‘Here we go.’
Thom. He was still there.
Without takin’ his eyes off of his wife, Jimmy gave Thom a pointed look. “You’d best get out of here, Thom.”
“But, Hickok,” he looked at the bed of the wagon, “the box-“
Jimmy pointed a finger at the aging man. “Git, Thom… or you just may be a witness to a murder.”
The old man gave a stuttering step and looked up worried. “You gonna hurt that wife of yours, Hickok?”
Lorilei took a step forward, stretching her spine as straight as an arrow and Thom shifted his gaze as well as his thoughts. “Then again, looks like you might end up in this box come mornin’.”
Holding up his hand the undertaker gave a petulant sigh. “Yeah… yeah… Git, Thom… like I’m some kind of slave… ain’t got any feelin’s… not Thom… jus-“
His mumbled tirade didn’t end there, but the squeaks from the wagon covered over much of his rant.
Jimmy looked back at Lorilei prepared to see her standing there with a gun pointed at his head. He expected it.
He was wrong.
Lorilei looked as though she was on the verge of tears; the line of her lips was quivering with the effort she took ‘not’ to fall apart.
He wanted to make it better. He wanted to hold her and tell her he was sorry, but he wasn’t sure she’d take the opportunity to make herself a widow while she had the chance. “Lorilei… sweetie, I’m sor-“
“You had me dead and buried, Jimmy.” She held the paper out to him, her eyes filled with pain. “You wrote a whole list of things to do for the funeral.” She looked down at the paper again. “Did you write my eulogy?”
Jimmy covered his neck with his hand and rubbed at the invisible noose he was sure he felt closing in. “I thought you were dead!”
“Maybe it was just… wishful thinking on your part, Mister Hickok. Was that it?” She crumpled up the paper and threw it against the hard wall of his chest before she ran upstairs leaving a heartbroken trail of tears behind her.
Jimmy busied himself in the kitchen a few hours later, deciding that his wife was bound and determined to make him pay for his honest mistake; he wasn’t going to starve waiting for her to exact her revenge. So far he’d managed to burn the steak and eggs he’d tried cooking, but then again, he wasn’t too particular about it as long as it filled his belly.
He barely noticed the hesitant knocking on the kitchen door.
Pushing the half eaten plate aside Jimmy answered the door and growled at Teaspoon. “What do you want?”
The surprise on the older man’s face was plain as day. “What’s wrong, Son?”
“What’s wrong?” Jimmy stomped back to the table and lifted up the crumpled piece of paper and held it up in front of the aging marshal. “This is what’s wrong, Teaspoon.”
Taking the paper in his hands he lifted it up to the light and squinted at it. “Why… it’s that tely-graphy thing I sent you when Lorilei was feelin’ poorly.”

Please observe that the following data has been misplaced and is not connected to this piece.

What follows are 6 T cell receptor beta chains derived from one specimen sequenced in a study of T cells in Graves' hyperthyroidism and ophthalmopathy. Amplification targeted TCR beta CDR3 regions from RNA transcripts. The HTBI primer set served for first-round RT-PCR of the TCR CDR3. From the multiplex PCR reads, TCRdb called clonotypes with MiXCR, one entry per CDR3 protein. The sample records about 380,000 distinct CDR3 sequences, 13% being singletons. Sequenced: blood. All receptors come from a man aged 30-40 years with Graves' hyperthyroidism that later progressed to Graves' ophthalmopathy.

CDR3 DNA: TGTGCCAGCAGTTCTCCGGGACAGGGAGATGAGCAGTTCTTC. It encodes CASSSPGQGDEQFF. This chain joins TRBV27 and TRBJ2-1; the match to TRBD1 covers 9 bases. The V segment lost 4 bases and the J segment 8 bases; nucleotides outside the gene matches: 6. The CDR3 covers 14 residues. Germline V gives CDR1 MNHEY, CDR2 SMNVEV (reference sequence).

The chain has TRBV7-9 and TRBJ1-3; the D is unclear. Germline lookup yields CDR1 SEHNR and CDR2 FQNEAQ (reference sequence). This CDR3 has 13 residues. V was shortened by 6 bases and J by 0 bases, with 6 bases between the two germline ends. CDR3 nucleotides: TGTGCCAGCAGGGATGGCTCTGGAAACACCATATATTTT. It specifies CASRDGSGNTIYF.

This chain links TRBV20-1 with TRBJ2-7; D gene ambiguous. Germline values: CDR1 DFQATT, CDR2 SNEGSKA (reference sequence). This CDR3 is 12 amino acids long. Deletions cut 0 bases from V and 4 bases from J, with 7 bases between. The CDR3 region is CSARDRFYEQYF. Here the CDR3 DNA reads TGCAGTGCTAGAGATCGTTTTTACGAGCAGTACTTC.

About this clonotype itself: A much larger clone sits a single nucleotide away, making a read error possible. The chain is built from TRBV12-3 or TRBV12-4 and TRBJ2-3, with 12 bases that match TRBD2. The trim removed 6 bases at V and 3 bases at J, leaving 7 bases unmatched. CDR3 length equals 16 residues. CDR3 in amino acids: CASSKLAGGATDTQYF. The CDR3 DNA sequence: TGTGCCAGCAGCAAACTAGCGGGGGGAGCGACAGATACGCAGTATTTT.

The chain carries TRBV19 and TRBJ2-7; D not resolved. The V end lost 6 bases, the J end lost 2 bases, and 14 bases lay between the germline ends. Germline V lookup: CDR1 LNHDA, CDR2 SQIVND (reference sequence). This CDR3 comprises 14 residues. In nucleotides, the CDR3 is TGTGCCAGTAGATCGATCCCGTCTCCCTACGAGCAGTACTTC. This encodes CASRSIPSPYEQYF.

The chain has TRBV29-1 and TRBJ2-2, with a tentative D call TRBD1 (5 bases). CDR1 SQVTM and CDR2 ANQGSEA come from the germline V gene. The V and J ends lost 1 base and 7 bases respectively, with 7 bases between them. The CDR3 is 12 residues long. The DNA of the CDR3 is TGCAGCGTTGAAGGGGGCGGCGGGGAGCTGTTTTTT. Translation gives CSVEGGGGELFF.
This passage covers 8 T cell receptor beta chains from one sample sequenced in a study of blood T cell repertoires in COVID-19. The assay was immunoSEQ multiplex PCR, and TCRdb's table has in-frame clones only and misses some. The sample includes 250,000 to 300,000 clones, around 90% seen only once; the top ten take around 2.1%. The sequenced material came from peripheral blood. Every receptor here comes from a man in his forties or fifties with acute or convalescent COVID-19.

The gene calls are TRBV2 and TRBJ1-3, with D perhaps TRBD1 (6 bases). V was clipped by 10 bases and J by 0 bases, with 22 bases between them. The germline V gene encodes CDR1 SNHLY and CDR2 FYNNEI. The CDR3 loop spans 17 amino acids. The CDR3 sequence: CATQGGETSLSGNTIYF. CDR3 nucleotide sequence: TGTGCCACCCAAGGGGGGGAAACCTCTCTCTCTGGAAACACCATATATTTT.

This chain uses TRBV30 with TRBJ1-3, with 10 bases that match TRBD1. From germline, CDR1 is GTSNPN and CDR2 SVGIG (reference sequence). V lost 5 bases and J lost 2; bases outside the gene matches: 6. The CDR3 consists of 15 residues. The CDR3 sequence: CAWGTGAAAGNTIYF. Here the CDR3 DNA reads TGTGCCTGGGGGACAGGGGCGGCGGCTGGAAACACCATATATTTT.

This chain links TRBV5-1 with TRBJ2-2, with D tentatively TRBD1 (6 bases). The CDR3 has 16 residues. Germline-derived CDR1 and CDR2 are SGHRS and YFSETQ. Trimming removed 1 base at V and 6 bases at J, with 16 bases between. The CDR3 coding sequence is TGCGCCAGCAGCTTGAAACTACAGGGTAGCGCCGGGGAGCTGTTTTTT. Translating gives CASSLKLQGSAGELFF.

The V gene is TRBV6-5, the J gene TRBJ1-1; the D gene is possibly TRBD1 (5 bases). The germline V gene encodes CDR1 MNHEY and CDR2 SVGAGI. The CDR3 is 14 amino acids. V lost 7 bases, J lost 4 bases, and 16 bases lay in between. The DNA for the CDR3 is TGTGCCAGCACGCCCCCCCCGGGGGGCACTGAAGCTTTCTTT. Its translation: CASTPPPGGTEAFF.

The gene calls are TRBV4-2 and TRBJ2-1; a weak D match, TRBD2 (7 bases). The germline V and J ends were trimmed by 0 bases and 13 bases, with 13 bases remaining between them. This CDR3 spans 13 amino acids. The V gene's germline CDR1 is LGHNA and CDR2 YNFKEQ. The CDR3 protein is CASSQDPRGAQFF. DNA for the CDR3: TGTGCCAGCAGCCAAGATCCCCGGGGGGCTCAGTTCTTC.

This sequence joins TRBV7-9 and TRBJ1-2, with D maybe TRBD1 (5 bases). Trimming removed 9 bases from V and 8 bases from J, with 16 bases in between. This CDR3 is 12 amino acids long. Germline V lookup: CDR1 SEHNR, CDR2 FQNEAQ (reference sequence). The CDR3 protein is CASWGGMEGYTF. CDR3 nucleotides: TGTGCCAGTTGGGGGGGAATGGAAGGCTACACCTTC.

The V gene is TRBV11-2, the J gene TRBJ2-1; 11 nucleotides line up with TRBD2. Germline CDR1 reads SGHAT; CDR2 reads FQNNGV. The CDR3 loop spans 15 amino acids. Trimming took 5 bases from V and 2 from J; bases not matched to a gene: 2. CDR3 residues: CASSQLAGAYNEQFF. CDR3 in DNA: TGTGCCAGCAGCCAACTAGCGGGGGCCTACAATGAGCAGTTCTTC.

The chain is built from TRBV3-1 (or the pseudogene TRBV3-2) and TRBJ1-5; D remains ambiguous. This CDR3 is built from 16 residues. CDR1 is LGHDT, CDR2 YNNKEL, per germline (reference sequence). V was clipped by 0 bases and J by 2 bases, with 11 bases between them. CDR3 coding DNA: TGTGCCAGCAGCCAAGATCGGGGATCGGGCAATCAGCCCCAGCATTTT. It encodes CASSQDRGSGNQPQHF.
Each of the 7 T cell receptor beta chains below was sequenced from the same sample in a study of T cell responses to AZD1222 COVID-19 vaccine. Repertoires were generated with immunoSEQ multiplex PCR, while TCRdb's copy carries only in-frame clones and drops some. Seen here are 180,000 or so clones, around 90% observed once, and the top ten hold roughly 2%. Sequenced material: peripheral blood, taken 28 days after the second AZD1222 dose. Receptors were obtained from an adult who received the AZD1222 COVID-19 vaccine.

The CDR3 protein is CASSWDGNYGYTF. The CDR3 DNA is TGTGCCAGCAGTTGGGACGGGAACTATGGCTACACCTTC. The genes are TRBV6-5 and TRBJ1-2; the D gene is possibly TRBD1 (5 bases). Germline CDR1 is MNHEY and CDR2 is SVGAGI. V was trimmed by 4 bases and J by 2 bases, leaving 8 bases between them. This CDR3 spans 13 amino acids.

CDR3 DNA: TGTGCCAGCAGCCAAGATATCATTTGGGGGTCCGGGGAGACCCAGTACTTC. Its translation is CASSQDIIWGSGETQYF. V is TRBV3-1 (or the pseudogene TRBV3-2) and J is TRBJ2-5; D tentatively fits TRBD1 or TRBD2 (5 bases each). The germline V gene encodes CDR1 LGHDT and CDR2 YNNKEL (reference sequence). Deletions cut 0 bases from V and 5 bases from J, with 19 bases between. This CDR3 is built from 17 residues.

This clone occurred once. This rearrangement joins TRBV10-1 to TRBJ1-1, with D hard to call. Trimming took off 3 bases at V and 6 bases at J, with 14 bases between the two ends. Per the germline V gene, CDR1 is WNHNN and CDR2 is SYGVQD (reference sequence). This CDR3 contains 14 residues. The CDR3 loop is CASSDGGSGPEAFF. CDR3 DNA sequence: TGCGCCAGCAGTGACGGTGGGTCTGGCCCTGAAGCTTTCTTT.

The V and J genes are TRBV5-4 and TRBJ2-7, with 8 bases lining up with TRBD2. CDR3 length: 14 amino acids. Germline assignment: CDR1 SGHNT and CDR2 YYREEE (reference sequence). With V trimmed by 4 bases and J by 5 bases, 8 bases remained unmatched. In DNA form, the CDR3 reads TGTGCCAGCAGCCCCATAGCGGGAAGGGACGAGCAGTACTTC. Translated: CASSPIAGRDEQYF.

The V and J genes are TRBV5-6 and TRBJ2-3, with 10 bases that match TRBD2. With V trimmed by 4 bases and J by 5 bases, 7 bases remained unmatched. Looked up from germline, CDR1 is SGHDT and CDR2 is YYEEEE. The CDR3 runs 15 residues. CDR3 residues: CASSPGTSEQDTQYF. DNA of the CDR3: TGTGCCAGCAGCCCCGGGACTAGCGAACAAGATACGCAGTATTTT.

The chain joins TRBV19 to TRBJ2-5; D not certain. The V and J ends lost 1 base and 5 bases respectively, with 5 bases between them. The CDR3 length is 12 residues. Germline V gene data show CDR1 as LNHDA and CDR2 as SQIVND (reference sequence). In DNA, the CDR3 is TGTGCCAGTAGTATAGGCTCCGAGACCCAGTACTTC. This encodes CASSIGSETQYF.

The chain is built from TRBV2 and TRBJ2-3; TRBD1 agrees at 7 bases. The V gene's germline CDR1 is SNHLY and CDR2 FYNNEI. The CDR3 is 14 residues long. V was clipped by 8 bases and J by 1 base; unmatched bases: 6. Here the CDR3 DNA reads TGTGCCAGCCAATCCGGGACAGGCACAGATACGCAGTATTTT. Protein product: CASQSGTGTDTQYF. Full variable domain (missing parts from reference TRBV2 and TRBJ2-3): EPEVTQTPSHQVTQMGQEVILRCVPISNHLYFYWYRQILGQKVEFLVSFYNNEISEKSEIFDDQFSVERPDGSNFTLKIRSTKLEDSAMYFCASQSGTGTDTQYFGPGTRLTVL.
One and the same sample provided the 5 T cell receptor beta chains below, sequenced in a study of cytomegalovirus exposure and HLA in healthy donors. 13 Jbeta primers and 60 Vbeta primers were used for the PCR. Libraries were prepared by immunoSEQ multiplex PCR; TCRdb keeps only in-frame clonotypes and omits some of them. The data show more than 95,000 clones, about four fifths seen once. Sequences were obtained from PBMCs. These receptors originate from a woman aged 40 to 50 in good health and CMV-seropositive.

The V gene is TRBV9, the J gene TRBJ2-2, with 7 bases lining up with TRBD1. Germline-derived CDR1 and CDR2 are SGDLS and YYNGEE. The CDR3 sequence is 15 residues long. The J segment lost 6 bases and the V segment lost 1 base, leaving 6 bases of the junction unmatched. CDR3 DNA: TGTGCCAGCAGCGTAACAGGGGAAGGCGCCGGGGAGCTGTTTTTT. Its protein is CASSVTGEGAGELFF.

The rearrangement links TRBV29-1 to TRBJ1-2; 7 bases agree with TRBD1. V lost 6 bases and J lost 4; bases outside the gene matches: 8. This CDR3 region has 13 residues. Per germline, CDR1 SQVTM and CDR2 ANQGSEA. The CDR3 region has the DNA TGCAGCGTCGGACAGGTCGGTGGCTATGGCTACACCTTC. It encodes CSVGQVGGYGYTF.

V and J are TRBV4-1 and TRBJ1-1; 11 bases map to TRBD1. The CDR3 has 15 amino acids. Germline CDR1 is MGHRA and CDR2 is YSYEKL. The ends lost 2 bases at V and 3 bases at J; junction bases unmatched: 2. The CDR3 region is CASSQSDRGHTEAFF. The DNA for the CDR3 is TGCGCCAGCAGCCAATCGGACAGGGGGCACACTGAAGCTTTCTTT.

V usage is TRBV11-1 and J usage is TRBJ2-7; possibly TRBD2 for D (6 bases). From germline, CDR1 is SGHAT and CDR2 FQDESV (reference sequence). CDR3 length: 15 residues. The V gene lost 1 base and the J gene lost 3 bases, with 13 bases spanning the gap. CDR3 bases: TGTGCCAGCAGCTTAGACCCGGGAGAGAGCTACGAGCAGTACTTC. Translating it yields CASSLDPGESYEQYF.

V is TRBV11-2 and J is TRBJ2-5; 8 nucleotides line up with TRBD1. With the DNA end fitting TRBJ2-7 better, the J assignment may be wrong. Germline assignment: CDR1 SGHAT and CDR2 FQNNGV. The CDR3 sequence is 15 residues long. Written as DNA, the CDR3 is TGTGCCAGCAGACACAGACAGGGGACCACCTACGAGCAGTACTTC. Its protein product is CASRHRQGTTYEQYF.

“Poorly?” Jimmy came up behind the man and jabbed a finger at the words.
The look on Teaspoon’s face was one of injured reproach. “Son? I’ll have you know that I’m not a man used to folks talkin’ to me like that. Especially when I done you a favor. Especially since I wired you the instant her fever broke.”
“A favor,” Jimmy scoffed, “what you’ve done is got me sentenced to sleepin’ in the barn for the rest of the century.”
Teaspoon flipped the paper over and took in the mess of scribbles on the backside. “Son? Is this what I think it is?”
Jimmy flopped down into his chair at the table and stabbed his steak with his fork. “You can read what it says for yourself.”
“You thought…” Teaspoon’s voice was filled with worry, “but Jimmy… that’s not what-” scratching at his hairline, the older man suddenly slapped the paper against his leg. “Ah hell, … I thought the message was clear. Her fever broke and I didn’t want you to worry, but I didn’t have more than a few coins in my pockets that day. Had to make do with a few words less than I should have sent.”
“What?” He snatched the paper back and read and reread the lines again. “You mean this is your doin’?”
Recognizing the sharp reproach in Jimmy’s eyes Teaspoon tried to ward off the younger man’s anger. “I can see that I’m not wanted here. Humph. I guess I’ll be headin’ back and-”
Jimmy stood in the doorway, blocking Teaspoon’s escape. “Uh uh.” His eyes were dark with anger. “You’re gonna march right up them stairs and tell my darlin’ wife that this whole thing was your fault.”
Teaspoon balked at the idea until Jimmy reached for the doorknob. “I guess I’ll head over to your place and let Polly know that-“
“Aw heck!” Teaspoon threw his hands up in the air in surrender. “If it’ll help you sleep at night, I’ll do it.”
Jimmy watched as the old man hobbled to the stairs. “At least now I’ll be in my own bed.”
Lorilei’s outraged scream shot through the floorboards. “What?”
A crash followed and Jimmy leaned back in his chair as Teaspoon’s voice rose in volume.
Jimmy speared a piece of steak with his fork and stared at the grey colored meat. “Then again, maybe not.”
*Dedicated to Lori, who requested this story, albeit in a slightly different form. She asked for a story where Jimmy takes care of his sick wife, but alas... I couldn't do it. So she agreed to a different kind of story... loves ya!